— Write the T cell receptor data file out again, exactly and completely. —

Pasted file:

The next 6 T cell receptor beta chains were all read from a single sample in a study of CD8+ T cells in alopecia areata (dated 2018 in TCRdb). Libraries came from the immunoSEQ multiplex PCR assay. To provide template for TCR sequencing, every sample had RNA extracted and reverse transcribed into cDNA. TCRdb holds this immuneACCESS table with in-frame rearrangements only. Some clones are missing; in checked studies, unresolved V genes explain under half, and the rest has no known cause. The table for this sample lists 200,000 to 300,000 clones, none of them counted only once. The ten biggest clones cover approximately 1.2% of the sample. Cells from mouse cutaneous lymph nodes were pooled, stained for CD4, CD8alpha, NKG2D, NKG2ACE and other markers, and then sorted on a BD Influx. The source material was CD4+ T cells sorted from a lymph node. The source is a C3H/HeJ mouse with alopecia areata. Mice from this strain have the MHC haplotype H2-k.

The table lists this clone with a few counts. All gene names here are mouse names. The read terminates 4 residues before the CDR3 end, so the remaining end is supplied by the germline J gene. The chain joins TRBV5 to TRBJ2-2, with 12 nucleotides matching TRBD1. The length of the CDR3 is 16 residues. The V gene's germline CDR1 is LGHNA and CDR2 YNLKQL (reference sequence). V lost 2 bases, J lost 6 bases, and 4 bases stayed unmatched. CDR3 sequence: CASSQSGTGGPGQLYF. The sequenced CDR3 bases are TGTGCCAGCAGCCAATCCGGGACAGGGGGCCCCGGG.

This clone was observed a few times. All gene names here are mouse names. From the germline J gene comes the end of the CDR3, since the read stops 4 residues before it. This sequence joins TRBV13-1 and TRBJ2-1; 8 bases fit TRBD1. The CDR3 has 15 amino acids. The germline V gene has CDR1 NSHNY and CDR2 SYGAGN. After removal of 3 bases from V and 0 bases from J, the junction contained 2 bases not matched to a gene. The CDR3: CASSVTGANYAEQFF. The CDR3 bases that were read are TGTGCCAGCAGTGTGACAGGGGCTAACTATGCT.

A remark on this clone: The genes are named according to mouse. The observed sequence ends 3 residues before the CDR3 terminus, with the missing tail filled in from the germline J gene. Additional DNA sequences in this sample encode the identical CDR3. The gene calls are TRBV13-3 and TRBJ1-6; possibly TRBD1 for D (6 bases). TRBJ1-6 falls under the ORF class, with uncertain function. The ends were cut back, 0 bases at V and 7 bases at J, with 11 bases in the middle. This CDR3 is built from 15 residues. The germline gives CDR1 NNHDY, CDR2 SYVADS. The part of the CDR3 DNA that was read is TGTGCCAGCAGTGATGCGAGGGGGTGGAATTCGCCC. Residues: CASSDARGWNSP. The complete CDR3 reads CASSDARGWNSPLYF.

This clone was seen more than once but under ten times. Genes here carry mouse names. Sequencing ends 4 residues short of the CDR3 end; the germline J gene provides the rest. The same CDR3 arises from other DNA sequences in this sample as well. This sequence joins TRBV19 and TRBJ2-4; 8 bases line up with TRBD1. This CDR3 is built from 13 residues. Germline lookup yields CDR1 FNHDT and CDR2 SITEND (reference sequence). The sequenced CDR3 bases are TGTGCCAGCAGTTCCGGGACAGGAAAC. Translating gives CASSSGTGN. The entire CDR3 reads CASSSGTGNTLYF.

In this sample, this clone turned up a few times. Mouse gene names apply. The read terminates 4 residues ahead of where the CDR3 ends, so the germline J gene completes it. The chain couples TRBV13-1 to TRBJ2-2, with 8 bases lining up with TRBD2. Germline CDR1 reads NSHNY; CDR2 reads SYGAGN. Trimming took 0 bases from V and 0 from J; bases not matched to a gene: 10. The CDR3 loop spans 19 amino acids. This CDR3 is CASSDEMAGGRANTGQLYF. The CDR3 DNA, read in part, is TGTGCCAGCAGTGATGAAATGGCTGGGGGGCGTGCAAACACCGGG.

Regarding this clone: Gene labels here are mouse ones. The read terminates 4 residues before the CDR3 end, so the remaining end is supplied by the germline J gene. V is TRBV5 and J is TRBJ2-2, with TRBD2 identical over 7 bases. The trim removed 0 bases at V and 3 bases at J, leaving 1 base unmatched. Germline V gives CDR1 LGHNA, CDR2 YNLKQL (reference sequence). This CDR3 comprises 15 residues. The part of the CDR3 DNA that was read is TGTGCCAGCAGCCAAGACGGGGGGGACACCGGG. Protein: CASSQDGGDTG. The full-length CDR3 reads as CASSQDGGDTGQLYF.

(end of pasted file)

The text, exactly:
The next 6 T cell receptor beta chains were all read from a single sample in a study of CD8+ T cells in alopecia areata (dated 2018 in TCRdb). Libraries came from the immunoSEQ multiplex PCR assay. To provide template for TCR sequencing, every sample had RNA extracted and reverse transcribed into cDNA. TCRdb holds this immuneACCESS table with in-frame rearrangements only. Some clones are missing; in checked studies, unresolved V genes explain under half, and the rest has no known cause. The table for this sample lists 200,000 to 300,000 clones, none of them counted only once. The ten biggest clones cover approximately 1.2% of the sample. Cells from mouse cutaneous lymph nodes were pooled, stained for CD4, CD8alpha, NKG2D, NKG2ACE and other markers, and then sorted on a BD Influx. The source material was CD4+ T cells sorted from a lymph node. The source is a C3H/HeJ mouse with alopecia areata. Mice from this strain have the MHC haplotype H2-k.

The table lists this clone with a few counts. All gene names here are mouse names. The read terminates 4 residues before the CDR3 end, so the remaining end is supplied by the germline J gene. The chain joins TRBV5 to TRBJ2-2, with 12 nucleotides matching TRBD1. The length of the CDR3 is 16 residues. The V gene's germline CDR1 is LGHNA and CDR2 YNLKQL (reference sequence). V lost 2 bases, J lost 6 bases, and 4 bases stayed unmatched. CDR3 sequence: CASSQSGTGGPGQLYF. The sequenced CDR3 bases are TGTGCCAGCAGCCAATCCGGGACAGGGGGCCCCGGG.

This clone was observed a few times. All gene names here are mouse names. From the germline J gene comes the end of the CDR3, since the read stops 4 residues before it. This sequence joins TRBV13-1 and TRBJ2-1; 8 bases fit TRBD1. The CDR3 has 15 amino acids. The germline V gene has CDR1 NSHNY and CDR2 SYGAGN. After removal of 3 bases from V and 0 bases from J, the junction contained 2 bases not matched to a gene. The CDR3: CASSVTGANYAEQFF. The CDR3 bases that were read are TGTGCCAGCAGTGTGACAGGGGCTAACTATGCT.

A remark on this clone: The genes are named according to mouse. The observed sequence ends 3 residues before the CDR3 terminus, with the missing tail filled in from the germline J gene. Additional DNA sequences in this sample encode the identical CDR3. The gene calls are TRBV13-3 and TRBJ1-6; possibly TRBD1 for D (6 bases). TRBJ1-6 falls under the ORF class, with uncertain function. The ends were cut back, 0 bases at V and 7 bases at J, with 11 bases in the middle. This CDR3 is built from 15 residues. The germline gives CDR1 NNHDY, CDR2 SYVADS. The part of the CDR3 DNA that was read is TGTGCCAGCAGTGATGCGAGGGGGTGGAATTCGCCC. Residues: CASSDARGWNSP. The complete CDR3 reads CASSDARGWNSPLYF.

This clone was seen more than once but under ten times. Genes here carry mouse names. Sequencing ends 4 residues short of the CDR3 end; the germline J gene provides the rest. The same CDR3 arises from other DNA sequences in this sample as well. This sequence joins TRBV19 and TRBJ2-4; 8 bases line up with TRBD1. This CDR3 is built from 13 residues. Germline lookup yields CDR1 FNHDT and CDR2 SITEND (reference sequence). The sequenced CDR3 bases are TGTGCCAGCAGTTCCGGGACAGGAAAC. Translating gives CASSSGTGN. The entire CDR3 reads CASSSGTGNTLYF.

In this sample, this clone turned up a few times. Mouse gene names apply. The read terminates 4 residues ahead of where the CDR3 ends, so the germline J gene completes it. The chain couples TRBV13-1 to TRBJ2-2, with 8 bases lining up with TRBD2. Germline CDR1 reads NSHNY; CDR2 reads SYGAGN. Trimming took 0 bases from V and 0 from J; bases not matched to a gene: 10. The CDR3 loop spans 19 amino acids. This CDR3 is CASSDEMAGGRANTGQLYF. The CDR3 DNA, read in part, is TGTGCCAGCAGTGATGAAATGGCTGGGGGGCGTGCAAACACCGGG.

Regarding this clone: Gene labels here are mouse ones. The read terminates 4 residues before the CDR3 end, so the remaining end is supplied by the germline J gene. V is TRBV5 and J is TRBJ2-2, with TRBD2 identical over 7 bases. The trim removed 0 bases at V and 3 bases at J, leaving 1 base unmatched. Germline V gives CDR1 LGHNA, CDR2 YNLKQL (reference sequence). This CDR3 comprises 15 residues. The part of the CDR3 DNA that was read is TGTGCCAGCAGCCAAGACGGGGGGGACACCGGG. Protein: CASSQDGGDTG. The full-length CDR3 reads as CASSQDGGDTGQLYF.